>
> I understand that values%userlist isn't right, but what is?


Yes it is, but you still need to dereference the array references.

foreach (values %userlist) {
push(@all,@$_);
}

Or

my @all = map { @$_ } values %userlist;

 
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Gunnar Hjalmarsson
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      11-29-2006
Ben Tisdall wrote:
> I understand that values%userlist isn't right, but what is?


If I understood you correctly

keys %userlist

is what you want.

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Gunnar Hjalmarsson
Email: http://www.gunnar.cc/cgi-bin/contact.pl
 
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Ben Tisdall
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      11-29-2006
Gunnar Hjalmarsson wrote:
> Ben Tisdall wrote:
>> I understand that values%userlist isn't right, but what is?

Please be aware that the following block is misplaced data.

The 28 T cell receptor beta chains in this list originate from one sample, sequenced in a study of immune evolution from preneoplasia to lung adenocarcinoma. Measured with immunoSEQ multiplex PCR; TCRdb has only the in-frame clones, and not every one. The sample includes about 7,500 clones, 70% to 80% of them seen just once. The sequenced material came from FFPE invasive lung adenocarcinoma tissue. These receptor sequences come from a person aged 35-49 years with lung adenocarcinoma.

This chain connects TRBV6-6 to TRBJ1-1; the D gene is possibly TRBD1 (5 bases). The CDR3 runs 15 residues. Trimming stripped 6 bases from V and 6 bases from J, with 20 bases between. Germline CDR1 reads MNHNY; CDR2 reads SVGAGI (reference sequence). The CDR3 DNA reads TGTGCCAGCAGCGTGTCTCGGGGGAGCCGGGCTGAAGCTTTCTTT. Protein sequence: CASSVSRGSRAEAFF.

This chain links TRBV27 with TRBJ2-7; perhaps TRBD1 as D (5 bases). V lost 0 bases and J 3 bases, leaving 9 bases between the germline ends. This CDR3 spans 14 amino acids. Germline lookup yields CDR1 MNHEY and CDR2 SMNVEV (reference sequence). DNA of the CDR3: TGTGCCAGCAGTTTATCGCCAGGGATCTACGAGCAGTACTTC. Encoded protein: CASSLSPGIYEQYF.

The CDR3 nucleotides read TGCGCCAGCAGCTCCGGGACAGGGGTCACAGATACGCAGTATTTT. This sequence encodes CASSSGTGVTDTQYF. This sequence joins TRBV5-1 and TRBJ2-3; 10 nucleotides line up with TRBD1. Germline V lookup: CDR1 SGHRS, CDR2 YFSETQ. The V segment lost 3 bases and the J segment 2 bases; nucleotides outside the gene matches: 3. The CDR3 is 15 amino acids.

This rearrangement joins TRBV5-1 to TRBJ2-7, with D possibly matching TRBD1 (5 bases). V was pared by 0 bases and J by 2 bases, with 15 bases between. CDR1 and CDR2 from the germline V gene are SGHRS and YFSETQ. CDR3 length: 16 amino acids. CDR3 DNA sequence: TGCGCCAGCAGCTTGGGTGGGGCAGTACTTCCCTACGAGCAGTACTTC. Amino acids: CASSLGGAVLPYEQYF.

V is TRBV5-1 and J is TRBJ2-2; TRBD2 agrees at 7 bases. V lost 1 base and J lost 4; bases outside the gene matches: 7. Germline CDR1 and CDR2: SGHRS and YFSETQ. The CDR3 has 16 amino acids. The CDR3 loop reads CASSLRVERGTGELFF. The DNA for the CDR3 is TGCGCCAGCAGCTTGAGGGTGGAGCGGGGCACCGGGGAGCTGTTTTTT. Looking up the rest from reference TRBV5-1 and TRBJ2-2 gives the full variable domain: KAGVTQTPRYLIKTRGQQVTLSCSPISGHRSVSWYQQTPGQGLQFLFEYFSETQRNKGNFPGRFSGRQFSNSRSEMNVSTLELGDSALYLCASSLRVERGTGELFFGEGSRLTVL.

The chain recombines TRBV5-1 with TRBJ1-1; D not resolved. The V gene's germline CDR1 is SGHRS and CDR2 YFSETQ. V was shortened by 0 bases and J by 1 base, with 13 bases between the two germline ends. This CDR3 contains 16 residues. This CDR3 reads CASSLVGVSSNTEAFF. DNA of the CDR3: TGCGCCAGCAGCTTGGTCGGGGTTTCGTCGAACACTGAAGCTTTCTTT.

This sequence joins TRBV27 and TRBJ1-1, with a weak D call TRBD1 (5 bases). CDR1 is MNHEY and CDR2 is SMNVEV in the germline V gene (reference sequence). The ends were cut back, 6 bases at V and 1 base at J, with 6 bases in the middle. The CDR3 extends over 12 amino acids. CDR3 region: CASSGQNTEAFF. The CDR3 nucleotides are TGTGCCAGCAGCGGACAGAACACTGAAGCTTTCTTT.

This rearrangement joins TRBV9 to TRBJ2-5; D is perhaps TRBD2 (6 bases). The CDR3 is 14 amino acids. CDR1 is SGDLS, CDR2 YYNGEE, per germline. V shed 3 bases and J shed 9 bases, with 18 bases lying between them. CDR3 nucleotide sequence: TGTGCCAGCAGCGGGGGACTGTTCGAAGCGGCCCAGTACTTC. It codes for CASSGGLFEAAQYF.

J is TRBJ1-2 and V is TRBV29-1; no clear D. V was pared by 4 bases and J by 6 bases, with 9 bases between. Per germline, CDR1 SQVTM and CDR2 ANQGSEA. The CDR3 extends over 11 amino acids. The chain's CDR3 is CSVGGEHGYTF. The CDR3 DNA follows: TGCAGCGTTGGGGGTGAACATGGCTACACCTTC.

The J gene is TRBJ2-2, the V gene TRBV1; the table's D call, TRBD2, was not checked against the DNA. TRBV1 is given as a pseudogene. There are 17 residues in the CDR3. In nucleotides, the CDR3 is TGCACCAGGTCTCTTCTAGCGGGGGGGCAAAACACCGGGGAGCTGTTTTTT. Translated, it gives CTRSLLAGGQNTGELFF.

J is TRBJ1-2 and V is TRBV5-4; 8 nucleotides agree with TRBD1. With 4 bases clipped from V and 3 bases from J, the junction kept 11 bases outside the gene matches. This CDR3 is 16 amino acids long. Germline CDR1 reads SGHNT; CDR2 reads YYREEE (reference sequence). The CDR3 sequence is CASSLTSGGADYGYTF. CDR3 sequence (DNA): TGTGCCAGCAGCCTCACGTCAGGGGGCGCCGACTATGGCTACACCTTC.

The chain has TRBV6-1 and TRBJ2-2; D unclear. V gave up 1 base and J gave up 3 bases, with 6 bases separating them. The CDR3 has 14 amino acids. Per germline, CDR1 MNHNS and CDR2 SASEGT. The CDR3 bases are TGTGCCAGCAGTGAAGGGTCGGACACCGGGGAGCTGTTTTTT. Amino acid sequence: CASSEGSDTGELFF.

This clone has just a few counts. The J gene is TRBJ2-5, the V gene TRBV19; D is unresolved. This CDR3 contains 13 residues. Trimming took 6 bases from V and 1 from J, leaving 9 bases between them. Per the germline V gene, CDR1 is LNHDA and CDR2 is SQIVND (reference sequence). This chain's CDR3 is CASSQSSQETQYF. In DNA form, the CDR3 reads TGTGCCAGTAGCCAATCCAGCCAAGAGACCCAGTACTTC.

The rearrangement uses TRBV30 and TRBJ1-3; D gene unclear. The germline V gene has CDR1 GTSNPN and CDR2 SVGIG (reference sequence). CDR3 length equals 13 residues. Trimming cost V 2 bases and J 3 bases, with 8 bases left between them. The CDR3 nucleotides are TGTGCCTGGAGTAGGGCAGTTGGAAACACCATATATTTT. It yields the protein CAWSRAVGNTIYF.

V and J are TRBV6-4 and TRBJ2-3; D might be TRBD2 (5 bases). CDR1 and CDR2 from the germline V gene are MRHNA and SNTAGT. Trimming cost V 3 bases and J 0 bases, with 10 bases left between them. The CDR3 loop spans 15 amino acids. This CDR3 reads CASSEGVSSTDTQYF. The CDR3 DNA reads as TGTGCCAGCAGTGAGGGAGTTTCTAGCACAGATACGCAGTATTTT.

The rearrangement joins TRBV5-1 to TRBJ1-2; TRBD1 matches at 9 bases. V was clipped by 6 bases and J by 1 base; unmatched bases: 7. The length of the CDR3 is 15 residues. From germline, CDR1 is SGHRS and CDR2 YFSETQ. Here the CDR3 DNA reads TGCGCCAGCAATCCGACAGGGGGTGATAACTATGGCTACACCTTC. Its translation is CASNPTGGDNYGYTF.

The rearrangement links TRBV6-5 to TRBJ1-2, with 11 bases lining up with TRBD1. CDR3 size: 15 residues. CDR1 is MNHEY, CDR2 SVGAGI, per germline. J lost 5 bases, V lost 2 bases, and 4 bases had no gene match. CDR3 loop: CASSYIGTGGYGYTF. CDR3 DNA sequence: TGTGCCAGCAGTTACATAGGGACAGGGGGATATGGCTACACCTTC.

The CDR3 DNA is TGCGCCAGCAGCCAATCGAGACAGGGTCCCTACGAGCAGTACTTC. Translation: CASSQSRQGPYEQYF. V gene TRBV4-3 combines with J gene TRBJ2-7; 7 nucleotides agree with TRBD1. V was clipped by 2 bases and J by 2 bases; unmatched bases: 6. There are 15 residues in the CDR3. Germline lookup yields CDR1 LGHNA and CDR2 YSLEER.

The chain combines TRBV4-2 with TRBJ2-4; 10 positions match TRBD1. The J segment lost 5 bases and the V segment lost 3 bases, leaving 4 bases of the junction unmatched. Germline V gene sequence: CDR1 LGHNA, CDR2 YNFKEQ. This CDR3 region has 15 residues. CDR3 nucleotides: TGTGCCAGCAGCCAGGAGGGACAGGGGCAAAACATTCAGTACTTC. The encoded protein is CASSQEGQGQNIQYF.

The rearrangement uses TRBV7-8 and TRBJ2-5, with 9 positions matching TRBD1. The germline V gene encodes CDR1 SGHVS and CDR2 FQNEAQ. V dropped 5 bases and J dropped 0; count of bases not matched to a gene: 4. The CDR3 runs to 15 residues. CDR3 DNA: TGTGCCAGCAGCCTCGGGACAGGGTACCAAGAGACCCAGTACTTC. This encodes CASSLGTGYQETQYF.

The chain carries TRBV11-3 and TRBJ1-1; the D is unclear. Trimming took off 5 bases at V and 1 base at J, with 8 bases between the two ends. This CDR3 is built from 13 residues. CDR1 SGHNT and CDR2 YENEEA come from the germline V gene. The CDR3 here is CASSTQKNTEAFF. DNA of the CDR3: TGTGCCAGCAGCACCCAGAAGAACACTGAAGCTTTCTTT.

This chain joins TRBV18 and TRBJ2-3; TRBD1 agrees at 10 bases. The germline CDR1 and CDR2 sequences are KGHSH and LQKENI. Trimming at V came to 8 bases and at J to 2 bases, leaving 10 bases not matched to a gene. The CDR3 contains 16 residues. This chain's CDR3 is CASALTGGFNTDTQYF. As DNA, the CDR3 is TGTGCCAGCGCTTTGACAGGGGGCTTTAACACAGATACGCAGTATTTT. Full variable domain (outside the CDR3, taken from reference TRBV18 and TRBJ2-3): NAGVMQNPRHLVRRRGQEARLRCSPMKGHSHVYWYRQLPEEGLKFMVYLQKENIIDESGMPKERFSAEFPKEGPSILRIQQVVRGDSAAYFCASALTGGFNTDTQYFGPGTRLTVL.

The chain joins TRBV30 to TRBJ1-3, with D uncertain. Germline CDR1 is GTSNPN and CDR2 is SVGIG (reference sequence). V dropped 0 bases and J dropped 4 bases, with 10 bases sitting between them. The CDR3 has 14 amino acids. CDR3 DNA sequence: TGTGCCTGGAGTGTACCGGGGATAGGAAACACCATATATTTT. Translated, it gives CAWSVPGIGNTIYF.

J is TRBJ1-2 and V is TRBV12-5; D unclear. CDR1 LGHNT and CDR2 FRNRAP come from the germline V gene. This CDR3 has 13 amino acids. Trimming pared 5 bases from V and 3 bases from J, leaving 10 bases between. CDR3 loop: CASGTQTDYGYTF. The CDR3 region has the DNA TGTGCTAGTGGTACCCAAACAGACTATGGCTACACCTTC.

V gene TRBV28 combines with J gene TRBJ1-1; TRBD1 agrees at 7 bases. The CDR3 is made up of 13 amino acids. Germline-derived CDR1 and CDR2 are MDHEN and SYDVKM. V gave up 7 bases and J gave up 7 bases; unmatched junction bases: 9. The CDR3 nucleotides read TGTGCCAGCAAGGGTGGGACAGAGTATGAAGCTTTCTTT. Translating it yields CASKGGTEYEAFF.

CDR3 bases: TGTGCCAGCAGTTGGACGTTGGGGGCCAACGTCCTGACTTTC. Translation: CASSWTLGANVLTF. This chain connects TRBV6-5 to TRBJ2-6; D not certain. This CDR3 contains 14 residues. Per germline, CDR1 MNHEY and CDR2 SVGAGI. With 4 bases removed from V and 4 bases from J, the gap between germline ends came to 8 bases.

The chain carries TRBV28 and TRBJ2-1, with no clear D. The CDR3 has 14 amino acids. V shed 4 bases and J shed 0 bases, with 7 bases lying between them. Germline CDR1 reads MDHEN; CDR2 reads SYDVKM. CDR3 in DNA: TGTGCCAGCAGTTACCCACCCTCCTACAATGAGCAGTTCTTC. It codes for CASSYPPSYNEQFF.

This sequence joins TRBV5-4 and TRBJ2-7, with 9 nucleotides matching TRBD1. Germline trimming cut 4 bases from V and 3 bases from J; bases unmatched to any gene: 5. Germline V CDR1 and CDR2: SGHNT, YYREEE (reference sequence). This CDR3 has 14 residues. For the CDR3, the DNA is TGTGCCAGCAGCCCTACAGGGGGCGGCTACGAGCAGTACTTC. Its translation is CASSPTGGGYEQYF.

>
> If I understood you correctly
>
> keys %userlist
>
> is what you want.
>


Thanks, but I was curious about the most efficient way to return a list
consisting of the all values in the nested arrays.

Thanks to the Brian for his solutions.
 
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Tad McClellan
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      11-29-2006
Ben Tisdall <(E-Mail Removed)> wrote:

> Hi, hope I'm asking this in the correct place (I'm at the "'Learning
> Perl' was a breeze" but "'Programming Perl' is frequently making my head
> hurt'"stage...)



I've been in that latter stage for over 10 years...


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Tad McClellan SGML consulting
http://www.velocityreviews.com/forums/(E-Mail Removed) Perl programming
Fort Worth, Texas
 
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anno4000@radom.zrz.tu-berlin.de
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      11-29-2006
Ben Tisdall <(E-Mail Removed)> wrote in comp.lang.perl.misc:
> Gunnar Hjalmarsson wrote: